University of Melbourne partners with Illumina to genomics-based biomedical research and innovation
One of the world’s leading biotech companies has entered into a partnership with the University of Melbourne as it looks to enhance Melbourne’s reputation as a world class Biomedical Precinct.
In a statement released this week, Illumina announced that it has signed a Memorandum of Understanding (MoU) with the University to “increase genomics innovation and how it is translated and adopted into the healthcare system to improve patient outcomes.”
The partnership will be co-located at the Melbourne Biomedical Precinct in Parkville and is based on a four-pillared approach: international reach, clinical utility, data generation and talent development.
University of Melbourne Vice-Chancellor Professor Duncan Maskell said: “A partnership with a world-leading genomics company like Illumina will serve as a catalyst for innovation across Melbourne’s biomedical precinct. It strongly supports the University’s objective to collaborate with industry partners and develop programs that can make a real difference to people’s lives.”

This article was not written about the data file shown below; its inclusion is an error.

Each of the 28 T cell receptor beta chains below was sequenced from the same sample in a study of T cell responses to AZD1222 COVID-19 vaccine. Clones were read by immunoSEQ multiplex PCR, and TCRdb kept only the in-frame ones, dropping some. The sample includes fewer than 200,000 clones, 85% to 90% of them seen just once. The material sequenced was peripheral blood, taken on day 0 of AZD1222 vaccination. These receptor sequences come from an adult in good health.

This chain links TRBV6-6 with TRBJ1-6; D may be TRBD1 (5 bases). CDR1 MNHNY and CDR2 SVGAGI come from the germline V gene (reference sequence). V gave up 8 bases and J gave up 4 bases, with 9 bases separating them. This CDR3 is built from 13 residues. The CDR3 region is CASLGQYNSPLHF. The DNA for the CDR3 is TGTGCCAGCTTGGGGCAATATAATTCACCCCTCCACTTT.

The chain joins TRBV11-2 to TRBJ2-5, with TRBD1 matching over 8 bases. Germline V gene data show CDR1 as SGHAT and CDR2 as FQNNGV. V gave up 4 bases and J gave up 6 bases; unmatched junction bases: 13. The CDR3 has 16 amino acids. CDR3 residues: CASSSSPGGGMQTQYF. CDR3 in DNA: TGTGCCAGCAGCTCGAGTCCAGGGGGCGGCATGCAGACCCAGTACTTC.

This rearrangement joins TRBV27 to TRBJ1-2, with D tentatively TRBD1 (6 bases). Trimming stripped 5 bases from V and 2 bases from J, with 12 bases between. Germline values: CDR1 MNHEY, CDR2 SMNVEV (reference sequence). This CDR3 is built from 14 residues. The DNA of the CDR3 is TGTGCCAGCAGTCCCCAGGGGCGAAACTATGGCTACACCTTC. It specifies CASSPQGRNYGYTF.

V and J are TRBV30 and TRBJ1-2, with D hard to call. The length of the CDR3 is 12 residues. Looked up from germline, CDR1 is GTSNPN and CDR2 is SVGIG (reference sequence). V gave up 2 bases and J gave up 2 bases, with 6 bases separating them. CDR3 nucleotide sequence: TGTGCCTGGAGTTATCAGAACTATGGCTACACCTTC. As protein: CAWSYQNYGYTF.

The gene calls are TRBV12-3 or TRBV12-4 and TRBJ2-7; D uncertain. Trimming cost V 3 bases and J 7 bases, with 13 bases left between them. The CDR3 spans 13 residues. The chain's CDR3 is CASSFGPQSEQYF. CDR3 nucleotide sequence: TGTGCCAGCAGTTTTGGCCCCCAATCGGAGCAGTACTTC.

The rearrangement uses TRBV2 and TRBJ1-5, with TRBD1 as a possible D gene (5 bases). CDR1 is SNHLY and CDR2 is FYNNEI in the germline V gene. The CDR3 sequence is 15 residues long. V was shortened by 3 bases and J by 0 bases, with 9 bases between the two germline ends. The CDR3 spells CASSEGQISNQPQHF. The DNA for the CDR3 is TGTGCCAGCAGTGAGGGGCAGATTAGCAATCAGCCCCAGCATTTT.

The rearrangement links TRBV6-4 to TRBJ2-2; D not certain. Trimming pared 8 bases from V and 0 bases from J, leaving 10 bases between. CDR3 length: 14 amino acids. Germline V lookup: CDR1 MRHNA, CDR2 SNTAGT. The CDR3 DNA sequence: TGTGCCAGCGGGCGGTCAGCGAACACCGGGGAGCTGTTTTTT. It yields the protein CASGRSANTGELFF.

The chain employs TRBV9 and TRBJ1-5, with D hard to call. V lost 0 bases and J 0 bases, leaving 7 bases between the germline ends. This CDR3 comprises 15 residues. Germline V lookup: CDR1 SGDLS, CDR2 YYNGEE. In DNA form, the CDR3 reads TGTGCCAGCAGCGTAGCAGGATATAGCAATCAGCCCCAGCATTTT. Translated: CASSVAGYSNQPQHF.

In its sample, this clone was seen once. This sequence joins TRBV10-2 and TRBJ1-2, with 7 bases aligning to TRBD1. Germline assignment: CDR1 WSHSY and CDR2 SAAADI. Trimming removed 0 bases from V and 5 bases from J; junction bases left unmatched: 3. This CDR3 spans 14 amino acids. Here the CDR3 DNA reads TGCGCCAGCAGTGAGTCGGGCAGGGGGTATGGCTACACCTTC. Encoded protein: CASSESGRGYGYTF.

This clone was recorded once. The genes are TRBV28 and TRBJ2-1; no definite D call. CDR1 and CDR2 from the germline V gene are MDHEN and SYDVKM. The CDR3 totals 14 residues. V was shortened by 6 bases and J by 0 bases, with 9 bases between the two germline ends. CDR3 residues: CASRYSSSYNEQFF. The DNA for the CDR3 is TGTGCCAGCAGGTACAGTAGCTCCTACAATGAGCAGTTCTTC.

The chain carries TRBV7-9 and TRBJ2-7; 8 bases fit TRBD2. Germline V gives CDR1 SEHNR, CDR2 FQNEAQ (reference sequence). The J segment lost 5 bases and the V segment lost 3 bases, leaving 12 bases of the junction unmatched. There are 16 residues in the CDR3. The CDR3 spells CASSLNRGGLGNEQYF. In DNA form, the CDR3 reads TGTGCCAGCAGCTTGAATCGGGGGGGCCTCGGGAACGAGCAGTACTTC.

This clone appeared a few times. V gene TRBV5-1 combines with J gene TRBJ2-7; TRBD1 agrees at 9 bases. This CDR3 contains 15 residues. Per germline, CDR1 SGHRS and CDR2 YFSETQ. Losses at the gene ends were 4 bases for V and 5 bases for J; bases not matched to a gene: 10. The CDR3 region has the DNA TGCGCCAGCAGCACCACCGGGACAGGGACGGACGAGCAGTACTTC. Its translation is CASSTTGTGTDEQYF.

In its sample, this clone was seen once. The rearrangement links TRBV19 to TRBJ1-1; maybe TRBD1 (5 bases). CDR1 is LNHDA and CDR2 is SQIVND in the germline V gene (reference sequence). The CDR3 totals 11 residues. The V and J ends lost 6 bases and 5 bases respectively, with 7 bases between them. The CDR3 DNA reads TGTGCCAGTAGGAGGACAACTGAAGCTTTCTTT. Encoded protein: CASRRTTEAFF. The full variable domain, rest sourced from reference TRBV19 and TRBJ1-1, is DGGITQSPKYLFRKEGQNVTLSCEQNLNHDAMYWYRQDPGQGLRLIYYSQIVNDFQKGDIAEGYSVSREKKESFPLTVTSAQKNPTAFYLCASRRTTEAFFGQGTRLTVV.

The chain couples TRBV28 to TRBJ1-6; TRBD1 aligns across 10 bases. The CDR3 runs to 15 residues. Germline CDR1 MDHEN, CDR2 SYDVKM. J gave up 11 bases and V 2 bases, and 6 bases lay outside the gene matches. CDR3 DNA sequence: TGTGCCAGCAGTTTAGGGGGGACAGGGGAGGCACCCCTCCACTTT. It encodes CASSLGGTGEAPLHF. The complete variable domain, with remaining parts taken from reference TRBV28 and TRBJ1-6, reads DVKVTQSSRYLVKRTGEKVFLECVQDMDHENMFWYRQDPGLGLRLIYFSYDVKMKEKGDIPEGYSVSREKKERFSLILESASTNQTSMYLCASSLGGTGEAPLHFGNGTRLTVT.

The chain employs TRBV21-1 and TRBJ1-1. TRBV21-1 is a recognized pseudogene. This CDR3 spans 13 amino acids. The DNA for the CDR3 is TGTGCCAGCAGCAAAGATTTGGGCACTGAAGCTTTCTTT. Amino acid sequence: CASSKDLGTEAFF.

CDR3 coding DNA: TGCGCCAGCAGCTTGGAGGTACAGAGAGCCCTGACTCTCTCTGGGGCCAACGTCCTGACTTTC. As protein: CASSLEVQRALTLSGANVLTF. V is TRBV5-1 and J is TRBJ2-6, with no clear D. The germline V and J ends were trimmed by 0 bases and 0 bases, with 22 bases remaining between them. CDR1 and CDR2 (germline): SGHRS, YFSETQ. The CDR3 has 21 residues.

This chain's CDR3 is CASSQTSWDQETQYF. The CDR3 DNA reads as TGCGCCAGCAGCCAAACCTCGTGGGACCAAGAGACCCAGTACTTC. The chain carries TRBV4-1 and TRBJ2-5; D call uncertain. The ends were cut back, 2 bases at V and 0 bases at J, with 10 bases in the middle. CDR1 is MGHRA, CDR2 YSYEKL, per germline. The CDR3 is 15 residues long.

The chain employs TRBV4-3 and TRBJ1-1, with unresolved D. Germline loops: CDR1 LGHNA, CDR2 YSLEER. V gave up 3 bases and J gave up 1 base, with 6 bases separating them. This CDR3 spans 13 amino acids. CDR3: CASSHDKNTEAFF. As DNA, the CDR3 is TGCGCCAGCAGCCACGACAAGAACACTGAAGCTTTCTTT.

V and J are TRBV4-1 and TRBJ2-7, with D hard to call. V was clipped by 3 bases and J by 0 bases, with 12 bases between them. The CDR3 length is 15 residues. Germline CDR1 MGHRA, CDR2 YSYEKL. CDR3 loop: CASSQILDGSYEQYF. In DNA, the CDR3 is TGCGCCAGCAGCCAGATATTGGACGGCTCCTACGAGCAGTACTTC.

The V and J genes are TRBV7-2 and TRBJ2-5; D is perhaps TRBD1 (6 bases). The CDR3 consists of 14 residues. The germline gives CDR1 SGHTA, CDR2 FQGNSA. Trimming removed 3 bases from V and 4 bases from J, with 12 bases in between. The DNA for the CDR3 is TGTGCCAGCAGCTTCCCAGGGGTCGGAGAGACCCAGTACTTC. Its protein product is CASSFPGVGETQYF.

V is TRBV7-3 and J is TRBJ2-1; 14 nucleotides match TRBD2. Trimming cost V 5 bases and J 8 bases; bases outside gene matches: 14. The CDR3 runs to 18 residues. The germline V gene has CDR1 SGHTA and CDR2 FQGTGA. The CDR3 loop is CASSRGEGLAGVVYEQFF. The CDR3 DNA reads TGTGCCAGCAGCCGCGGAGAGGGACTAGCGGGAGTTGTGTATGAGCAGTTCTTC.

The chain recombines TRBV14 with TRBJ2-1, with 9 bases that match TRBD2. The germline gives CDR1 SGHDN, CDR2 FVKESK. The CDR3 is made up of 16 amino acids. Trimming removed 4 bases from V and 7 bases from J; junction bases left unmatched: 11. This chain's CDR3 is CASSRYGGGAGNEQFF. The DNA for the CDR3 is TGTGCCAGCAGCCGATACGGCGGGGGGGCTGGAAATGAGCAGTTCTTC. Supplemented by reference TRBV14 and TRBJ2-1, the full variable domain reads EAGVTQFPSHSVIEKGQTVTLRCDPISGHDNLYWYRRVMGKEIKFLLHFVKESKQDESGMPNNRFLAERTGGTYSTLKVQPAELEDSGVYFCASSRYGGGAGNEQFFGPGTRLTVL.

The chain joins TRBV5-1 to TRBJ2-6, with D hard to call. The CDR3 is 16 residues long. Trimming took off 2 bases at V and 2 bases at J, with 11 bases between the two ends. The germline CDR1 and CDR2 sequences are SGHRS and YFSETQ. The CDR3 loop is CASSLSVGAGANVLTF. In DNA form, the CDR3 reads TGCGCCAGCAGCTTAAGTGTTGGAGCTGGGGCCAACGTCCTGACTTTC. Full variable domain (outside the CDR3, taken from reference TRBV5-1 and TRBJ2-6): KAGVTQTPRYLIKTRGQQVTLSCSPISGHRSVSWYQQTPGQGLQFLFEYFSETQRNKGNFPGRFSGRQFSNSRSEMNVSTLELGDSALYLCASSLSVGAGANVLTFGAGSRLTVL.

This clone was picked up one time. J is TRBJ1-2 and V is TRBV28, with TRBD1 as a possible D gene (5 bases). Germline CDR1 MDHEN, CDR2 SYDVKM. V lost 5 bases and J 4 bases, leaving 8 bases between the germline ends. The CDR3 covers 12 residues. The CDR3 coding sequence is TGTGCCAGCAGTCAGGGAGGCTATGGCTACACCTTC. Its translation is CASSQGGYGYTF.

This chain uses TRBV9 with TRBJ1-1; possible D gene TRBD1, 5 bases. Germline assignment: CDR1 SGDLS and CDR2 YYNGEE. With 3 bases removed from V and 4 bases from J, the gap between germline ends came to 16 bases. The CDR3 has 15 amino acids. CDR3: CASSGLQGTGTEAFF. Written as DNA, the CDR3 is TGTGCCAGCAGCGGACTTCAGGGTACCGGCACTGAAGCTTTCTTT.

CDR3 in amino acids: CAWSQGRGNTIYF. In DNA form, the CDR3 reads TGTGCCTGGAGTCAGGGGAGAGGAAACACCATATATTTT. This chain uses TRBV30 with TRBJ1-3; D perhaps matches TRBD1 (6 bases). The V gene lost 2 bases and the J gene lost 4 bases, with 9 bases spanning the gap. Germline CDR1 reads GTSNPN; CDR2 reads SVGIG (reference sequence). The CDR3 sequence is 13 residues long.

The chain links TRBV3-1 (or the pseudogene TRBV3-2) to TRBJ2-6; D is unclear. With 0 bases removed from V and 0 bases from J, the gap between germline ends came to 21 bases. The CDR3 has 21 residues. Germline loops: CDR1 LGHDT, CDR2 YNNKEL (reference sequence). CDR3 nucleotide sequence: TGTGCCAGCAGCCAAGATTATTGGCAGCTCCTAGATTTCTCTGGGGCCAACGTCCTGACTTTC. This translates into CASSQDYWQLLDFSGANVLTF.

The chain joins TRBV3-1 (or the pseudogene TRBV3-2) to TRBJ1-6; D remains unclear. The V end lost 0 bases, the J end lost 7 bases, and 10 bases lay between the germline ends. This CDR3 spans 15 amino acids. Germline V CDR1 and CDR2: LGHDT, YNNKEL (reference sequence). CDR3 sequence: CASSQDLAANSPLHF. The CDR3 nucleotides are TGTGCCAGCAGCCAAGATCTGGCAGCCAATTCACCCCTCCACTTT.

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Genomics-based biomedical research looks at the genetic information contained within the cells in the human body. Through the partnership, the two will look at genomics-based biomedical research and innovation in the detection and management of diseases such as cancer.
Illumina Vice President and General Manager for Asia Pacific and Japan Gretchen Weightman said: “Illumina’s Australia team is thrilled to be moving into the Biomedical Precinct later this year. Our hope is that co-location with the wider research community, and collaboration with the University of Melbourne, will enable a deeper engagement in collaborative research activities and clinical trials.
“The current momentum in genomics research is growing exponentially and we are inspired by the way it can stimulate job growth and economic activity to maximise the impact for Victoria, and more importantly fuel research with the potential to improve health outcomes for patients.”